ManageIQ has extensive logging to assist in troubleshooting issues or just seeing what is being worked on.

Appliance Logging

Viewing Logs

On appliances logging is managed using the built-in systemd-journal system. Journald uses database-like binary files to store log lines along with extensive metadata.

There is a journalctl command-line utility which can be used to query the journal. Documentation for journalctl can be found at

If you want to tail the main evm logs then you can use journalctl -f -t evm. Other logs (e.g.: automation or api) can be viewed by using their syslog_identifier e.g. journalctl -f -t automation. You can also view multiple logs by using journalctl -f -t evm -t automation -t api.

journalctl allows you to do much more like view logs for a specific unit (aka worker), for a time range, and for a group of workers (e.g. every generic worker).

Here are some helpful examples:


  • View all logs: journalctl
  • View all logs, most recent first: journalctl -r
  • View all logs since the last boot: journalctl -b
  • View all logs from the previous boot: journalctl -b -1
  • View all logs from a time range: journalctl --since "1 hour ago"
  • View all logs with extra metadata: journalctl --output verbose
  • Tail all logs: journalctl -f


  • Filter warnings: journalctl -f -p warning
  • Filter errors: journalctl -f -p err
  • Filter warnings and errors: journalctl -f -p err -p warning
  • Logs for a specific unit: journalctl -f -u manageiq-generic@51113329-8942-4a4c-98d6-1e532656c569.service
  • Logs for a group of workers: journalctl -f -u manageiq-generic.slice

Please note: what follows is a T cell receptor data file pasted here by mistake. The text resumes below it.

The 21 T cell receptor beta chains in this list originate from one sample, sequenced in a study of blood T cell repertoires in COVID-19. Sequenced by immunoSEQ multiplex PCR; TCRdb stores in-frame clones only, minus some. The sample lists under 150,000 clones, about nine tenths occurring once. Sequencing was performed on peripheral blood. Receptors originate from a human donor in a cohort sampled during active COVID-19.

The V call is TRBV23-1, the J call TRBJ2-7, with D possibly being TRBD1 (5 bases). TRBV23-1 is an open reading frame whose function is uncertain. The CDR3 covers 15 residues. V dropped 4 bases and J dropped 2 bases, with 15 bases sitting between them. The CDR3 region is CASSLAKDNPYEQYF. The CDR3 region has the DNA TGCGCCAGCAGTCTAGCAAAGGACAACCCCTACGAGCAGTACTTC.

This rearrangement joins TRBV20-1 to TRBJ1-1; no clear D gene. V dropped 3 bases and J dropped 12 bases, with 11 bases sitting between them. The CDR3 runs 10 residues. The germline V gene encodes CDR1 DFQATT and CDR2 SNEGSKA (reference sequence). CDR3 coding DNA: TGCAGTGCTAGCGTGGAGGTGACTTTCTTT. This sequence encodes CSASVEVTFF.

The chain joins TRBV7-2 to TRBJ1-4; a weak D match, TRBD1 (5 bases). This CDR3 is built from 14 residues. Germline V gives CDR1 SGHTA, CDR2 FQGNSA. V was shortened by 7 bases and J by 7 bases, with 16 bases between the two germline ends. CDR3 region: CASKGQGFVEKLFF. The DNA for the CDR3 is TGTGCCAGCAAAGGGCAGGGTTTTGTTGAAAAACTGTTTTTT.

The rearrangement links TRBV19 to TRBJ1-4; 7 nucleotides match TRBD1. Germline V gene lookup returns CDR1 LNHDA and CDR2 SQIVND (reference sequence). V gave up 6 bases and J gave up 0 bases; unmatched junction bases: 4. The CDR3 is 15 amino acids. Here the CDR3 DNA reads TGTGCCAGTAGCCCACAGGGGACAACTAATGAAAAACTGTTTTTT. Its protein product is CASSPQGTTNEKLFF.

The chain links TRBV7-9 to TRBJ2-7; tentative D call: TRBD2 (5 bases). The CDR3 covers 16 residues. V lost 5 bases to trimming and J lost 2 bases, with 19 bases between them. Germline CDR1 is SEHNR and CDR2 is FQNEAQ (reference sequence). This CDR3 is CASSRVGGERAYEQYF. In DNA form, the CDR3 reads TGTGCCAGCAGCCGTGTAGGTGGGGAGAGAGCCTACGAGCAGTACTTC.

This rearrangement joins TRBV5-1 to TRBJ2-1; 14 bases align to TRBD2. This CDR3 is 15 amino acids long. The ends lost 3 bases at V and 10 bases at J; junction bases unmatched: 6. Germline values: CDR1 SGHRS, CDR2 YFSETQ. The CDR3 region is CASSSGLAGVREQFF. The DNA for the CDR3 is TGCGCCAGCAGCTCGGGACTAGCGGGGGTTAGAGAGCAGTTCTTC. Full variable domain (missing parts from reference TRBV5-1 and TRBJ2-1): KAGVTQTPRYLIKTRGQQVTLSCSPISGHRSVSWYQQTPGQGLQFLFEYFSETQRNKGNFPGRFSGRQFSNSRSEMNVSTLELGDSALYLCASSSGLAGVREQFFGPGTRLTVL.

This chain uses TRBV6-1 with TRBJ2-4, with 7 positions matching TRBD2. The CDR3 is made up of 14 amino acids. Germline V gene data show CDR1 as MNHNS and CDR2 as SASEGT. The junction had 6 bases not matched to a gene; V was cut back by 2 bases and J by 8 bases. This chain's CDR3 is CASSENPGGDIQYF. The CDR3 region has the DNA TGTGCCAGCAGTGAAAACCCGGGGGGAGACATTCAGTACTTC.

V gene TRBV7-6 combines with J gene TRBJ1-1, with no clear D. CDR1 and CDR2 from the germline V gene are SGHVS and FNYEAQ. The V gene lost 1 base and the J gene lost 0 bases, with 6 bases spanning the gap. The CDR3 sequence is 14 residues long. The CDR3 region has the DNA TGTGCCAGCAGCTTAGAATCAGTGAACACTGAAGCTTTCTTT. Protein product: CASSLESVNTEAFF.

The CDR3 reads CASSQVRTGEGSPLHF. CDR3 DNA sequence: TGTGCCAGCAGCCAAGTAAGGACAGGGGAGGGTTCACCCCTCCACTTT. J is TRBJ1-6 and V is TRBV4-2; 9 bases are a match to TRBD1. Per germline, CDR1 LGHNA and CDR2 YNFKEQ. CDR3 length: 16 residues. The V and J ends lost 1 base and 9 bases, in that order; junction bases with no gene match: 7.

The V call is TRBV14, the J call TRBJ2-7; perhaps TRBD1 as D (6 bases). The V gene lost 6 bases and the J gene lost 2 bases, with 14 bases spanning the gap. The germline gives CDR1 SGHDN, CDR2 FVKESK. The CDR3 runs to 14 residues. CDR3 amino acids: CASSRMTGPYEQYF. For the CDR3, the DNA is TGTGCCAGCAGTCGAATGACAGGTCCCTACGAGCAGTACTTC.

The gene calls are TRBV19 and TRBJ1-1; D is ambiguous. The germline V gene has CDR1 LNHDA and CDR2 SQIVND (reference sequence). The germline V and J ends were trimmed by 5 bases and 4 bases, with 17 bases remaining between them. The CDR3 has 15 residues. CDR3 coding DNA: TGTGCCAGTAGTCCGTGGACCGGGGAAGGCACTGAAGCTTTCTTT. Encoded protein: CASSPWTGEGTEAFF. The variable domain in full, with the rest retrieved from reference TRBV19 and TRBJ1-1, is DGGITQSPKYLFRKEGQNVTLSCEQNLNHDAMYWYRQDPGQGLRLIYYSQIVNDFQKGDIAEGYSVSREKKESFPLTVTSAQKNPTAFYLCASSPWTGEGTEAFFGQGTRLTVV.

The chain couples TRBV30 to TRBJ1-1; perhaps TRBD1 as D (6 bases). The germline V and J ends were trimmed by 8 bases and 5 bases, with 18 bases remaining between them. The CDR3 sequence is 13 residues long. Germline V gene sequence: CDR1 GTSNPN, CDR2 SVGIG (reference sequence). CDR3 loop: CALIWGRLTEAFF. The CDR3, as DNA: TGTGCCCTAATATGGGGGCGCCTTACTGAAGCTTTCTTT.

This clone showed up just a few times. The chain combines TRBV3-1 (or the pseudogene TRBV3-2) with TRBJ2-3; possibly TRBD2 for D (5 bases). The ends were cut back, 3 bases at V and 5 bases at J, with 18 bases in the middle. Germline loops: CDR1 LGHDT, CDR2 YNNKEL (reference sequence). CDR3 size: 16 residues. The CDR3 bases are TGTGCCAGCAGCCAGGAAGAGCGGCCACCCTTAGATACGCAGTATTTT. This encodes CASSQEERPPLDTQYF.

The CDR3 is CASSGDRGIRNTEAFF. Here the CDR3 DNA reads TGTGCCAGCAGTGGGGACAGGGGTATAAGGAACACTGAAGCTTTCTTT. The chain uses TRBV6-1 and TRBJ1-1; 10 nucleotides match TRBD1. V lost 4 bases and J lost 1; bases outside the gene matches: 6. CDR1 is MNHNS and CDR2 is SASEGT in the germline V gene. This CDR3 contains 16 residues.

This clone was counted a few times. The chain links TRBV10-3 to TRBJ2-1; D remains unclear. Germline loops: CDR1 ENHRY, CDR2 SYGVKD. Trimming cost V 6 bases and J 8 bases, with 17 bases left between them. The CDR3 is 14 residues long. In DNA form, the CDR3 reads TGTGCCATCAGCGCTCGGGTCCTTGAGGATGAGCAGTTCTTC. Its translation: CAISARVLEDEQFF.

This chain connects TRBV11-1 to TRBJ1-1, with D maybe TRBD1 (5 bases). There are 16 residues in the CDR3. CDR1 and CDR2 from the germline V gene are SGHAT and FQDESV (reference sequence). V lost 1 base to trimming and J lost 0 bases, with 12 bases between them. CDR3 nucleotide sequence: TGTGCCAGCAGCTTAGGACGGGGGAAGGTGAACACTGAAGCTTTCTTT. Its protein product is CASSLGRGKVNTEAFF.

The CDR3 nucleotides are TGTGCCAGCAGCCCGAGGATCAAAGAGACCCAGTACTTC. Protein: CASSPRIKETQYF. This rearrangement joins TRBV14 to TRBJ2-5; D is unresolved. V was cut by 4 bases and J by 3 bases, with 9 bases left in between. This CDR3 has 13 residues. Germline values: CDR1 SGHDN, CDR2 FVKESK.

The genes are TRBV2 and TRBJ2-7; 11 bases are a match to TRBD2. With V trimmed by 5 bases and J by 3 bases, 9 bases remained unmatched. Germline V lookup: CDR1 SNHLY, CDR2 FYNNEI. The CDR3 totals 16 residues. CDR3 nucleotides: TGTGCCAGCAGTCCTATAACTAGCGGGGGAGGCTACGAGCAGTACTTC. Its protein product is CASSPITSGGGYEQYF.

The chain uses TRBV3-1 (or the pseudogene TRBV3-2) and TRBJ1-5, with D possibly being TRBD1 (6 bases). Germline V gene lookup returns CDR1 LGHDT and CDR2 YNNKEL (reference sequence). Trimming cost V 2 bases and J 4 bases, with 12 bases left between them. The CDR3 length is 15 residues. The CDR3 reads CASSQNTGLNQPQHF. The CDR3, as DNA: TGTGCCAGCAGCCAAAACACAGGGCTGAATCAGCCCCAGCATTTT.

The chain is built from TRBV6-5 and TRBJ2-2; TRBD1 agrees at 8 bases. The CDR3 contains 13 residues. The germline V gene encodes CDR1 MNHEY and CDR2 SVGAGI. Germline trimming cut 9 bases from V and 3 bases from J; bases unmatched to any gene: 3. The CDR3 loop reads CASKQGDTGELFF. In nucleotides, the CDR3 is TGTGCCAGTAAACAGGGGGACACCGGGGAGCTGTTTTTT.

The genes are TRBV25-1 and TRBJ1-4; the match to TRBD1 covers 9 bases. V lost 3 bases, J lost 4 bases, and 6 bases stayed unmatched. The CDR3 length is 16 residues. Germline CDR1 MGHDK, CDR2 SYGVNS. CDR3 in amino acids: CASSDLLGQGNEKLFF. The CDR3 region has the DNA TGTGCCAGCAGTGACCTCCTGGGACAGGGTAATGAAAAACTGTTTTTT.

• Logs matching a pattern: journalctl -g '(Started|Stopping) EVM server'' (accepts perl compatible regular expressions)
  • Logs for a specific identifier: journalctl -f -t evm


  • Export to a file: journalctl --output export > export.log
  • Rotate the current journal to an archive: journalctl --rotate
  • Clear out all archived journals: journalctl --vacuum-time=1s
  • Clear out journal archives over a day old: journalctl --vacuum-time=1d

Almost all of these can be combined together where they don’t conflict (e.g. -f can’t be used with -r)

Collecting Logs

If you have to collect logs from appliances for diagnostic purposes there are a couple utilities that are provided for this purpose.

To collect logs from only a single appliance you can use or To use these utilities you should ssh to the appliance and cd /var/www/miq/vmdb/tools/collect_logs directory.

Now run ./ or ./ depending on if you want the latest or all logs.

The output will be in /var/www/miq/vmdb/log/evm_current_HOSTNAME_TIMESTAMP.tar.xz or /var/www/miq/vmdb/log/evm_archive_HOSTNAME_TIMESTAMP.tar.xz

To collect logs from all appliances in the region over ssh we provide a collect_all_logs utility. This iterates over all MiqServer records in the region and collects the output of rolled up into a single .tar.xz file.

Podified Logging

When running in podified all logs are output to the container’s stdout which is picked up by Kubernetes/OpenShift and made available via kubectl logs/oc logs.

The log output format is in JSON and includes extra metadata like the log-level, timestamp:

  "message":"MIQ(Class#method) Example message"

You can also pass a label selector to oc logs with -l so for example to tail all generic pods: oc logs -f -l name=1-generic

If you prefer to view the container JSON logs in the standard MIQ format you can use the unjson_logs utility. This utility is in /var/www/miq/vmdb/tools/unjson_logs

oc logs -l name=1-ui | tools/unjson_logs
[----] I, [2022-06-16T15:40:21.095098 #7:b4e4c]  INFO -- production: Started GET "/ems_infra/56?display=vms" for at 2022-06-16 15:40:21 +0000
[----] I, [2022-06-16T15:40:21.100999 #7:b4e4c]  INFO -- production: Processing by EmsInfraController#show as HTML
[----] I, [2022-06-16T15:40:21.101242 #7:b4e4c]  INFO -- production:   Parameters: {"display"=>"vms", "id"=>"56"}